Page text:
Abstract Title:

Ameliorative effects of hempseed (Cannabis sativa) against hypercholesterolemia associated cardiovascular changes.

Abstract Source:

Nutr Metab Cardiovasc Dis. 2019 Sep 13. Epub 2019 Sep 13. PMID: 31668458

Abstract Author(s):

Naveen Kaushal, Shallu Dhadwal, Parminder Kaur

Article Affiliation:

Naveen Kaushal


BACKGROUND AND AIM: Hypercholesterolemia (HC) is a major risk factor for cardiovascular (CV) diseases, that are the major cause of mortality worldwide. Free radicals mediated oxidative stress is a critical player in HC-associated pathophysiological insults including atherosclerosis. Unwanted side effects associated with statins, COX-2 inhibitors, and other synthetic drugs limit their use. Thus, modulation of oxidative stress during HC using green pharmaceuticals seems an appropriate approach against deleterious CV consequences without noticeable side-effect. In this regard, owing to an abundance of proteins, fiber and optimal ratios of omega 6 PUFA: omega-3 PUFA in Hempseed (HS), we aim to exploit its anti-inflammatory and antioxidant properties to ameliorate HC- associated CV effects.

METHODS AND RESULTS: Comparing the antioxidant capacity of protein and lipid fractions of HS using ABTS and DPPH assays, HS was supplemented to high-fat diets (HFD) induced hypercholesterolemic wistar rats. After treatment schedules, lipid profiles, histological and ultrastructural investigations, gene and protein expressions of inflammatory markers, markers of oxidative stress were studied and correlated with biophysical parameters such as ECG and impedance/conductance across the aorta. HS demonstrating in vitro free radical scavenging activity, ameliorated the signs of HC as seen with improved lipid profiles, aortic tissue damage and ECG patterns compared to HFD groups. HS administration also relieved the COX-2 mediated inflammation, which correlated well with the improved redox status in the tissue.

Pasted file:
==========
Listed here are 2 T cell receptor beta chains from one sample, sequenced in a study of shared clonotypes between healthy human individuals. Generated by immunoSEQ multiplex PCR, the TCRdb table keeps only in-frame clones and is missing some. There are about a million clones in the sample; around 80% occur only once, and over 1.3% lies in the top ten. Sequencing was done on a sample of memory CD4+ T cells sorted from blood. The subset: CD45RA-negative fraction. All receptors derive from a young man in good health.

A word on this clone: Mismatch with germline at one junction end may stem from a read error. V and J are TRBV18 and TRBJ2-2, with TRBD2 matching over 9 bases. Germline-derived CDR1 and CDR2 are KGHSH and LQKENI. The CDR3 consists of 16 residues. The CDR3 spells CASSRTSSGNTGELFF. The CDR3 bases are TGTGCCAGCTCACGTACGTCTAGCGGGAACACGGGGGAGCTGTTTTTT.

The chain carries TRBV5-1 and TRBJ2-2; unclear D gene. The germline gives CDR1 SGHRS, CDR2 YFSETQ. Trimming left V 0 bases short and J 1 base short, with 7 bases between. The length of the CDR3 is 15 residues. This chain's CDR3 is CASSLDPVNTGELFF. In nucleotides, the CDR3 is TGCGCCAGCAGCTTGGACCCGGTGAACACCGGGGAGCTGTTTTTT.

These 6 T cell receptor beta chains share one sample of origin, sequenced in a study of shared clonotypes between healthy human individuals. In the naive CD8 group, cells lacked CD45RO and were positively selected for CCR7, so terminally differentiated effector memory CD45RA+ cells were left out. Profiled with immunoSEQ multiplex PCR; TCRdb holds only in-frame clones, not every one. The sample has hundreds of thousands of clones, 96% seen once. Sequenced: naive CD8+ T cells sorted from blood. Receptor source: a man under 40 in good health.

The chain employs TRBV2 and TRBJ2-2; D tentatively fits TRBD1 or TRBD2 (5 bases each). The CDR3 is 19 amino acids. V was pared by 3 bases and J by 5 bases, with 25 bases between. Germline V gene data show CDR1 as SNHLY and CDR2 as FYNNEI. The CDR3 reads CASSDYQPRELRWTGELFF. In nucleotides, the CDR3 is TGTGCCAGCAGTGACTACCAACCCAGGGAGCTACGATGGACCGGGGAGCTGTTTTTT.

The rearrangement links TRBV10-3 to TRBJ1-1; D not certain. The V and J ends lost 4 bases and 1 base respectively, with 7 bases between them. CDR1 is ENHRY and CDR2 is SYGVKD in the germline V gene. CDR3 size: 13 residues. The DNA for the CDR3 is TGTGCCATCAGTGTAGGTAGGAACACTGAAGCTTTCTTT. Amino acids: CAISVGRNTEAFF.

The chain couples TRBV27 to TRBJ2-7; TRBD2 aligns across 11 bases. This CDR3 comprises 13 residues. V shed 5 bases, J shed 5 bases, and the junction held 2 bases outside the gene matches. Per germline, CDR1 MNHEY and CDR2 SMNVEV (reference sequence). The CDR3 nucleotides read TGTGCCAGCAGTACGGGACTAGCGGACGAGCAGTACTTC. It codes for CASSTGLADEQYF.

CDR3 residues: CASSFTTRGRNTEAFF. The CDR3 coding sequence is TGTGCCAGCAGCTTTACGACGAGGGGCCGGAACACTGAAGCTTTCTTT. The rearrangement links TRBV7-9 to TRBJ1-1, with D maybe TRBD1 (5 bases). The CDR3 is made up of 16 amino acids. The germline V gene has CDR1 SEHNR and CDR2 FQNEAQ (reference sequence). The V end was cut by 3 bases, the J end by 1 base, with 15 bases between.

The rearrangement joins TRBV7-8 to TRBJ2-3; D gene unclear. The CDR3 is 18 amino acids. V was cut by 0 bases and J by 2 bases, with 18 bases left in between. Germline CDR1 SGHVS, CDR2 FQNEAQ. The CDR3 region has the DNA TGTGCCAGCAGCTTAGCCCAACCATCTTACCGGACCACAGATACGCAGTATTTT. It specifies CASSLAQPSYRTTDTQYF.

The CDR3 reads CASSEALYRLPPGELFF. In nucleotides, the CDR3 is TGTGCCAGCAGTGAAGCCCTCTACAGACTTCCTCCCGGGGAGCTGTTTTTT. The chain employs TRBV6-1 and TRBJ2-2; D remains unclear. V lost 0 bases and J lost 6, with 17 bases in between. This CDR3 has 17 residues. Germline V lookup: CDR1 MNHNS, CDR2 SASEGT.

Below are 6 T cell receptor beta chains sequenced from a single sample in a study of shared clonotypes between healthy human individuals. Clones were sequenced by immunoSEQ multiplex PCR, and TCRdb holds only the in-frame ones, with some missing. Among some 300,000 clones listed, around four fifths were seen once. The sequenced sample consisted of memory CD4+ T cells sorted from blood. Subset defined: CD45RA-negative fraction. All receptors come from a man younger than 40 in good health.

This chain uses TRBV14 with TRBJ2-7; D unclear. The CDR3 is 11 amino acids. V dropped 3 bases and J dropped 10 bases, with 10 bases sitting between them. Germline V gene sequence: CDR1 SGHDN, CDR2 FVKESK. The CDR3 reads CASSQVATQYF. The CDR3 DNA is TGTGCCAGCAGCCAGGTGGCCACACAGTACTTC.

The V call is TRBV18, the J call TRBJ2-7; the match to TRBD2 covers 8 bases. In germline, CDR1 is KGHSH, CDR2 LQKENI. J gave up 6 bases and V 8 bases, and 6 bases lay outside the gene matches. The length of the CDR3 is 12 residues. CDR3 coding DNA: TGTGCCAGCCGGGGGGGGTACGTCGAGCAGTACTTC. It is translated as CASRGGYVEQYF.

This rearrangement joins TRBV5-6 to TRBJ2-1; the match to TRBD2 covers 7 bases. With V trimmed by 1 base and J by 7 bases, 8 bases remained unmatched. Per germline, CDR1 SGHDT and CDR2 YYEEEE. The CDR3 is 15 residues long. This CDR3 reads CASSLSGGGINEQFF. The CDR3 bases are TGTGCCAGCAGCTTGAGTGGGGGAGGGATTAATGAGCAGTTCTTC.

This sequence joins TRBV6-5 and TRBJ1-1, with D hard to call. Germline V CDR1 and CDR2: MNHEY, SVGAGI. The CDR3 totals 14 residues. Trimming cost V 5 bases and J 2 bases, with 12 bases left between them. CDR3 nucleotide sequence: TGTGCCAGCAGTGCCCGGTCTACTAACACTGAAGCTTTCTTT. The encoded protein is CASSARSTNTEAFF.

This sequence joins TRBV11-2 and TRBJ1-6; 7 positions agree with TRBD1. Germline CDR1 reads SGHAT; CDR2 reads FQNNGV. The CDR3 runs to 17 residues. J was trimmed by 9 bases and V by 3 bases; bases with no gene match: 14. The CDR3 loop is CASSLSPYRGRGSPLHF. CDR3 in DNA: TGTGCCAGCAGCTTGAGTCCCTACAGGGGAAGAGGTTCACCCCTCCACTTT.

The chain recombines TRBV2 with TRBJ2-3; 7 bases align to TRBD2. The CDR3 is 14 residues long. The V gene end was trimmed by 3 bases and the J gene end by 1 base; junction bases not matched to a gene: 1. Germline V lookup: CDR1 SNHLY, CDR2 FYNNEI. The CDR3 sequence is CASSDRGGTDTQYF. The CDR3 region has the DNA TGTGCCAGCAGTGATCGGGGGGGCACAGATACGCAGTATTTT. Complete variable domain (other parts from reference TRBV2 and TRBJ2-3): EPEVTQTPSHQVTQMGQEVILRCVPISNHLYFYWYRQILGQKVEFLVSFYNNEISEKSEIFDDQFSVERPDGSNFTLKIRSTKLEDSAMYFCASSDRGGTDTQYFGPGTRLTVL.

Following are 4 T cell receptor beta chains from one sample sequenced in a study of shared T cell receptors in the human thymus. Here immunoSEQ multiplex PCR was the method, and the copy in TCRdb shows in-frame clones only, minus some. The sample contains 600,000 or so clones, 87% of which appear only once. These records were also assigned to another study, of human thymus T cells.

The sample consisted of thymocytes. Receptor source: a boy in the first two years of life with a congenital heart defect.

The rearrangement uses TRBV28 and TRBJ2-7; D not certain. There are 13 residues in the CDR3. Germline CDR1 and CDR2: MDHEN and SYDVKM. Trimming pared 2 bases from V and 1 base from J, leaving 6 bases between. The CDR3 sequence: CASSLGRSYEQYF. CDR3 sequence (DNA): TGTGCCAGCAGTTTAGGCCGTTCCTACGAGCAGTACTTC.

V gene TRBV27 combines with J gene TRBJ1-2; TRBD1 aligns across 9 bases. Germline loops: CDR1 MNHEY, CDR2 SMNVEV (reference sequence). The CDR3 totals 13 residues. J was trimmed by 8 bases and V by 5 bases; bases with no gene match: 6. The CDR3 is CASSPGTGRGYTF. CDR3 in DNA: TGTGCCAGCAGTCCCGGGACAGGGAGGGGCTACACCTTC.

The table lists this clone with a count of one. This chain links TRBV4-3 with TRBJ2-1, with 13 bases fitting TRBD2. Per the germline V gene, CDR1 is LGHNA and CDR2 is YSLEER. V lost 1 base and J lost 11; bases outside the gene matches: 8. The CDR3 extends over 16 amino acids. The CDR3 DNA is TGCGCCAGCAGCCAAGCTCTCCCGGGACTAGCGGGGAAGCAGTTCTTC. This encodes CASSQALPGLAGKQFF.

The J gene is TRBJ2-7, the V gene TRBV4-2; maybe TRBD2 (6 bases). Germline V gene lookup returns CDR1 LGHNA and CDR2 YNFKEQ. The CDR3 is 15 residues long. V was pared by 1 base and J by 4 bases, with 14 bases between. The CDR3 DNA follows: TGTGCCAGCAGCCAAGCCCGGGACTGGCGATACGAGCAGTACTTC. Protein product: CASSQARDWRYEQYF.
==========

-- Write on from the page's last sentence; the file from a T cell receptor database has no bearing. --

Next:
CONCLUSIONS: Current study evidently demonstrates that the anti-hypercholesterolemic effects of HS are mediated through redox-sensitive modulation of inflammatory pathways.

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